Early Josephson.



Early Josephson


From: Prof. B.D. Josephson, F.R.S.

Telephone: 01223-337260/337254/337200
Fax: 01223-337356
Telex: 81240 CAMSPL G
Email: bdj10@cam.ac.uk

Postal address:
Cavendish Laboratory,
Madingley Road, Cambridge CB3 0HE,
Mar 11, 1997.

Dear Mr. Catt,

Thank you for your letter and your book. I found the contents very interesting, but am afraid I have to disagree with you with regard to your assertion; “Where does this new charge come from? …. Not from somewhere to the left, as such charge would have to travel at the speed of light in a vacuum.” This assertion may be ‘obvious to the untutored mind’, is in fact incorrect.

This is argued by McEwan, but it may be easier to follow the argument if we move from the arena of electrons in a metal to the more visualisable one of boats on the Cam. Imagine we have a series of stationary boats, with uniform spacing d. At time t0 a pistol is fired, and each crew when it hears the pistol starts moving with velocity v (we assume for simplicity, unphysically, that the boats accelerate instantaneously to this velocity, the outcome is the same whether we assume this or not).

Each crew hears the pistol going a time d/c earlier than do the crew of the boat next in front, c being the velocity of sound, and theyy move forward a distance dv/c in this time. The spacing of the boats thus changes from d to d – v/c as the sound pulse passes. An observer in an (aero)plane overhead would see a density discontinuity (smoothed out in the real case where the boats take time to get going), with the front moving with velocity c, since it is driven by the sound of the starting pistol.

If we change sound wave (pulse) to electromagnetic pulse, and boats to electrons, we get the situation of your ‘anomaly’. It is no more necessary for the electrons to travel at the speed of light for the front to travel at the speed of light than it is for the boats to travel at the speed of sound for the front to travel at that speed: what is necessary is for there be a way for the guiding information to travel rapidly.

I contacted Prof. Pepper about this and enclose the email I sent him since it includes more detailed analysis. He told me that he had been under the impression that you were talking about a waveguide not a transmission line, and had addressed his comments to that situation (he makes this impression as to what the issue is quite clear in the letter fropm him that you reproduce , hence I think your comments on this letter are rather aimed at the wrong target).

In any event, the upshot after discussion with Pepper seems to be that all three ‘experts’ at the Cavendish are currently in agreement (here I am guessing what Howie said, since you do not give details).

I am afraid that from my analysis there is no Catt anomaly (disagreement with Maxwell’s equations), but only an instructive Catt paradox (disagreement with what intuition tells one). Nevertheless I find your ‘experiment’ of sending the same question to large numbers of ‘experts’ quite interesting, as the reactions parallel those that I get when I bring up subjects such as the paranormal and homeopathy with people – when orthodoxy is under threat, rightly or wrongly it makes no difference, hasty gut reactions tend to take the place of science.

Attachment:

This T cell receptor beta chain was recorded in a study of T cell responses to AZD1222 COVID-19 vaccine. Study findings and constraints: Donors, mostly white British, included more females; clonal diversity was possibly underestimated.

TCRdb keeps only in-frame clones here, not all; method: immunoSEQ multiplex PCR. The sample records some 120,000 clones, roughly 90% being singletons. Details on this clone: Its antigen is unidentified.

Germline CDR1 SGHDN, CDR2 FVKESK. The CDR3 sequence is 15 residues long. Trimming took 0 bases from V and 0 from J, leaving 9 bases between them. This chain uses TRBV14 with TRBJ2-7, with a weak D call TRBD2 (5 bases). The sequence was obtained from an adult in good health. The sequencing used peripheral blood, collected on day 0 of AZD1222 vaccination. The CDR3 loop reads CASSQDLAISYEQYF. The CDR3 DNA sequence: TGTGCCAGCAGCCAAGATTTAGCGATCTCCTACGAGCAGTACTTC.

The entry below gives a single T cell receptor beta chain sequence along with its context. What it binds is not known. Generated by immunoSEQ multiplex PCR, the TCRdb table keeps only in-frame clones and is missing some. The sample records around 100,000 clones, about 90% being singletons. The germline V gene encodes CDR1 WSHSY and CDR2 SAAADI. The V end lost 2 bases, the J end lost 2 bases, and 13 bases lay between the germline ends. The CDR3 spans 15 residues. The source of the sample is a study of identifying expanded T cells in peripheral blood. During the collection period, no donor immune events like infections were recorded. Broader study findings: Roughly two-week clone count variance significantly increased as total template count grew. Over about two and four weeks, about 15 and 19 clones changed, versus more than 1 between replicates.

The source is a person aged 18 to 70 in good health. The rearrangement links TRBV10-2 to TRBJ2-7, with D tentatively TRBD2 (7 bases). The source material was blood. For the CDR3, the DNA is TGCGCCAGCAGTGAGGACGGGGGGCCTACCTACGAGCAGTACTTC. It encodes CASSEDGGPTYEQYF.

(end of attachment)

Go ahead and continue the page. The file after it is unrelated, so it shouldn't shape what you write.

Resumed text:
Yours sincerely

Brian Josephson

P.S. You may if you feel it necessary circulate this, and also the attached letter to Pepper, but I would appreciate your letting me know your intentions if you do plan to do this.


Previous leter to Pepper.

…. I’ve received a letter from one Ivor Catt raising the question of what happens if a step voltage is applied to a transmission line, which question I gather the Master passed on to you for a response. Catt’s book reveals an interesting variety of replies. It seems to me that the correct answer lies along the following lines:

1) After the step has passed we have a steady voltage across the lines, and there must be corresponding charge per unit length on each line of +-CV, where C is the capacitance of the line per unit length and V the voltage.

2) This charge cannot be entirely explained by displacement of charge from the interior (your explanation), since charge is conserved and such displacements would not alter the net charge per unit length.

3) It must therefore come from the left, In fact a current V/Z, where Z is the characteristic impedance of the line, is to be expected, and presumably a simple calculation would show this to be exactly what is needed to create the charge left on the line.

4) Your, and Catt’s assertion that this cannot happen (and the official IEE response also) because the electrons do not travel at the speed of light, is incorrect, as noted by Neil McEwan. What actually happens is that an EM pulse travels along the line at the speed of light and this gives a kick to the electrons locally to get them moving at the right speed. At the edge of the step there is a very large electric field as the voltage changes discontinuously (assuming zero resistance; as McEwan observes; the step will spread out (and also attenuate) if there is anmy resistance). What limits the resulting current is not inertia (though this would limit how fast it would rise), but back-emf.

Copied by Ivor Catty on 27 July 2009.

[Statement by Ivor Catt] The rest of this letter should be somewhere in my files. I will try to find it. Ivor Catt.]




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